I'm beginning to tire of writing tributes to fallen (local) musical giants. I know that came out bad. I'm shocked and heartbroken over the passing of a Champaign Urbana legend, Van Montgomery Cagle. Maybe I'm getting to be that age where I have to accept that more of my friends are leaving us, but still. I don't have to like it.
Except for fronting a great art rock band in the early 80s for a single song (the band, Mode Zero, broke up shortly after they'd made their point, the song "Punks For God" is immortalized on You Tube somewhere), Van wasn't a musician, but everybody in the music community in Central Illinois knew him, and loved him. And I can tell you why.
Anybody who reads this blog with some regularity knows that I seperate the world into two different camps: those for whom music is simply wallpaper in their lives, and those for whom music is a visceral, crucial life giving force that we cannot live without. Duh, of course, Van fell into the second group, but he didn't just love music and the culture surrounding it. He studied it. He knowledge of it was encyclopedic. He was brilliant enough to string it all together in his (pretty much treatse), "Reconstructing Pop/Subculture: Art, Rock, and Andy Warhol." If it sounds like somebody's PhD dissertation, well, it's written with that same level of academic rigor.
But he was no ivory tower academic. He was a part of the scene, he went to shows, he hung out with the bands, he managed bands,he wrote and wrote and wrote about the music, the people who made the music, the art that inspired the music, the culture that nurtured the music. Van loved punk. Van loved glam. Van loved Elvis. (Oh, how he loved Elvis.) Van loved music. And he could have a conversation about it that was just as plebian as you wanted it to be, or as highfalutin as you needed it to be, but nowhere along that line could you ever believe that we was talking down or up to you. And because of that, he legitimized our love for all things music, art, and the pop culture that brought it together, he validated that this wasn't just some crazy obsession, but that life giving force that makes it possible for those of us who need more than wallpaper to wake up each day. That's why we loved him. Oh, did I mention (as many will) what a sharp dresser he was? Did I mention how wonderfully witty and fun a conversationalist he was? Did I mention that he had one of the kindest hearts I've ever come across? Did I mention was a genuinely sweet soul he was? All of these. All of these are reasons why we loved him.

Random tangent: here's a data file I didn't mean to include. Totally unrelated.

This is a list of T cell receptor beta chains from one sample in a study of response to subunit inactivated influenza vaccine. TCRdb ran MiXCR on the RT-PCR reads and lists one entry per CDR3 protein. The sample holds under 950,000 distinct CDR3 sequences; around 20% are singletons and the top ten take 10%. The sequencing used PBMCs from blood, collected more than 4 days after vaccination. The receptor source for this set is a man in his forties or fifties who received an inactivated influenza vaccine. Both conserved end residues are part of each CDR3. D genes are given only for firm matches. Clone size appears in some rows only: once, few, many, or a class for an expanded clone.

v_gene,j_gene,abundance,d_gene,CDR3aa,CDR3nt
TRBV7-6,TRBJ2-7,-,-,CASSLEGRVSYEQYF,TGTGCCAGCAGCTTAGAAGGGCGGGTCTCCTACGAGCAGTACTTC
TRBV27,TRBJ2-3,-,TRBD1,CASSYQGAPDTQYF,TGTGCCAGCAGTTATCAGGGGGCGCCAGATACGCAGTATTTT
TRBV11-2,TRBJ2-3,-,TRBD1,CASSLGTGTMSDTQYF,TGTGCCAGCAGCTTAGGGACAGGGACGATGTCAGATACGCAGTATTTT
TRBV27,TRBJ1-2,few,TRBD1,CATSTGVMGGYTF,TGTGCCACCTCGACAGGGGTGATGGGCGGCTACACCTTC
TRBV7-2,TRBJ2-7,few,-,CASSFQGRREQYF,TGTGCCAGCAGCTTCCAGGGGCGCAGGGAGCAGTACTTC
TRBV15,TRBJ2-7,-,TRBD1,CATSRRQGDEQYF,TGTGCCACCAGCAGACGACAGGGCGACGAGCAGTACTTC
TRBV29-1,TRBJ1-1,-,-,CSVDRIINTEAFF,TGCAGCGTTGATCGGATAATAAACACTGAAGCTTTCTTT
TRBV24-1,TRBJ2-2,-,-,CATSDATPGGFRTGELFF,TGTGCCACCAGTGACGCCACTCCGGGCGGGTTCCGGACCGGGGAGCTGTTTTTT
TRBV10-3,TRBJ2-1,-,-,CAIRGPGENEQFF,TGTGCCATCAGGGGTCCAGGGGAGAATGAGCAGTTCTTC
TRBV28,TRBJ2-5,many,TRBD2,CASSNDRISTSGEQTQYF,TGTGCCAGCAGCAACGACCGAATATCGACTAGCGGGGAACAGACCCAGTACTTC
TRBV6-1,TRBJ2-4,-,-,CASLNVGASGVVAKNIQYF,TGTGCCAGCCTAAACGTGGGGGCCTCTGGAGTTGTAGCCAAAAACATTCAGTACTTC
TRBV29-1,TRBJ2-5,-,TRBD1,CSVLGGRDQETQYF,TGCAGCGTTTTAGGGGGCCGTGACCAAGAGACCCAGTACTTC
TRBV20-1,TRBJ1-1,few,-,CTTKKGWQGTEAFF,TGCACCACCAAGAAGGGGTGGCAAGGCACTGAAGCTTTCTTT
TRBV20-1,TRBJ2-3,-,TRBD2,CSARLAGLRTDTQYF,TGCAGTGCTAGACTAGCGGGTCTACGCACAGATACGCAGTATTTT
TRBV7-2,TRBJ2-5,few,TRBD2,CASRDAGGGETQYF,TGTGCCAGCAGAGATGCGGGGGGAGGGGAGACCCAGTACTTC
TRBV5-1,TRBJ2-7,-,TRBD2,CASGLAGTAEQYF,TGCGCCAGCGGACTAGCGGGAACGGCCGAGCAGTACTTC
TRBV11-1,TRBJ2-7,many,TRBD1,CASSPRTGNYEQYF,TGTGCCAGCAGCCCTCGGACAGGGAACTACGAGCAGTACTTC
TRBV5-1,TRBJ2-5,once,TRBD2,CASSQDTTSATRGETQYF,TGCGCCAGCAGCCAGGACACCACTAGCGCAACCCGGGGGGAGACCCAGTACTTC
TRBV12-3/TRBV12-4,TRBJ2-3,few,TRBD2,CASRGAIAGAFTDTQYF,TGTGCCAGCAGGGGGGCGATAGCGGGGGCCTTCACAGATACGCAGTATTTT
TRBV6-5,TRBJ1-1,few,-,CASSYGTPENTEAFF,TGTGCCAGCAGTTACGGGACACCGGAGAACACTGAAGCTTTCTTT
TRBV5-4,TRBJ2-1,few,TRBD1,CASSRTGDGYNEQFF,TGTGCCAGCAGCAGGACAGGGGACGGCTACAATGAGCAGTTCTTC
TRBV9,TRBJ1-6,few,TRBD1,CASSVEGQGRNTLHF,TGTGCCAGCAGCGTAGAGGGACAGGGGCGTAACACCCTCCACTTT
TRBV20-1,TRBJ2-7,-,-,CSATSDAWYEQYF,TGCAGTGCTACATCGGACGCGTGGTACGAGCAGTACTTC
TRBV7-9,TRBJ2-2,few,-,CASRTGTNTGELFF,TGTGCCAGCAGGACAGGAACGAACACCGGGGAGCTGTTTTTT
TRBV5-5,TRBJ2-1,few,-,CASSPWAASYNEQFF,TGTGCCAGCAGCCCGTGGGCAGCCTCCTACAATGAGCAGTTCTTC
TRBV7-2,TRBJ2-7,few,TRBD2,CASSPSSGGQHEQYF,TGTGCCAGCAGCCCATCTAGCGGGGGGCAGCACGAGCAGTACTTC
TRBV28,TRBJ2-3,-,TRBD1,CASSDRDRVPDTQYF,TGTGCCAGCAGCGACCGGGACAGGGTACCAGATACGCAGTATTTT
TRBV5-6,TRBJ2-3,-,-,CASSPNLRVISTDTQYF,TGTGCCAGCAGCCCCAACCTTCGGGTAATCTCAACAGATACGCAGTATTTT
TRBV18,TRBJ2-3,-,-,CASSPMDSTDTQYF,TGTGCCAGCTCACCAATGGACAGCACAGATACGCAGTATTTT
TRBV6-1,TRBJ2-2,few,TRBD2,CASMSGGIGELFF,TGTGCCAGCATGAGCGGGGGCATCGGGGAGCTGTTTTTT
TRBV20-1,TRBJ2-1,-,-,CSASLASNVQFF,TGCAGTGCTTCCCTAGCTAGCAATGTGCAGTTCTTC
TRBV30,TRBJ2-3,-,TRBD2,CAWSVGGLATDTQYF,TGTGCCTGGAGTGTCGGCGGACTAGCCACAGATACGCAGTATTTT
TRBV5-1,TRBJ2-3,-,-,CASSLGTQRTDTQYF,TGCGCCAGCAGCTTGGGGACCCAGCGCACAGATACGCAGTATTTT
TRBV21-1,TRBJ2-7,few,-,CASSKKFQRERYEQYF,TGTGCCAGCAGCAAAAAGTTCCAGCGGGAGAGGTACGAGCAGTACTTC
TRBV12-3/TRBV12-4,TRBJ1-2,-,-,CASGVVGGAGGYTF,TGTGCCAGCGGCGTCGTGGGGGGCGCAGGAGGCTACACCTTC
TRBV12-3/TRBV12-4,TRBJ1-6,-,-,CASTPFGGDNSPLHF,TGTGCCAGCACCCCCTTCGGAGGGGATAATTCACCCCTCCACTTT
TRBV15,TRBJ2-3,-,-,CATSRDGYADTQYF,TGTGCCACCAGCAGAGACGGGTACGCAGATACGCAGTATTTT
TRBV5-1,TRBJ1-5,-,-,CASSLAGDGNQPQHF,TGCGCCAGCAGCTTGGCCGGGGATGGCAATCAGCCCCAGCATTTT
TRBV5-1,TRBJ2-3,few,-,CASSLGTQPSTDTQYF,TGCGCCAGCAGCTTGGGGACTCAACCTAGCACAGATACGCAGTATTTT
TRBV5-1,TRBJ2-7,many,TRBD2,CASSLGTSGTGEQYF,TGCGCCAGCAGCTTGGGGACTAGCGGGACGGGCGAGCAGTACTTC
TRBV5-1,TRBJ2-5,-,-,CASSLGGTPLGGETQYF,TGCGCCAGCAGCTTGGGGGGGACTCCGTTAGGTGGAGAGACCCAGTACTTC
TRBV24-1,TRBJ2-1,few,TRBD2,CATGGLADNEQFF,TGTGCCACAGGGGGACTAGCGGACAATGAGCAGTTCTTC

I actually didn't know him well 30 years ago in Champaign-Urbana. He'd written a brilliantly funny and touching short story about a road trip to Graceland that was published in the Psychedelic Boneyard, a fanzine I helped edit. We didn't touch his piece. It warranted no editing whatsoever. It was perfect. I'm going to dig it up and scan it in, because to this day, I still think of that wonderful piece when I think of him. But I didn't know him well then. I just knew his words. Rather, I reconnected with him via the Vertebrats reunions, and via Facebook. That's when I realized what a gift having him in one's life was. He was constantly turning his friends on to great little tidbits of art and music, you could feel that love and that gift jumping off the page every time he posted.
Two days ago, he'd posted a link to a beautiful version of Lou Reed's "Perfect Day" performed by a variety of artists. I reposted it, bragging to my own FB friends that I knew such a person who "finds the best stuff." I had said, "My friend Van, who loves Elvis even more than I do, finds the best stuff." He'd even posted back, "Thanks for the compliment". Later that evening, according to his beloved sister, Libby, he died peacefully in his sleep. That song and version choked me up when it was just a cheerful exchange and joy of finding and sharing a beautiful piece of music and art. Now it leaves me flat out crying. We loved him because he understood what we loved and he shared -- and most importantly validated -- that love.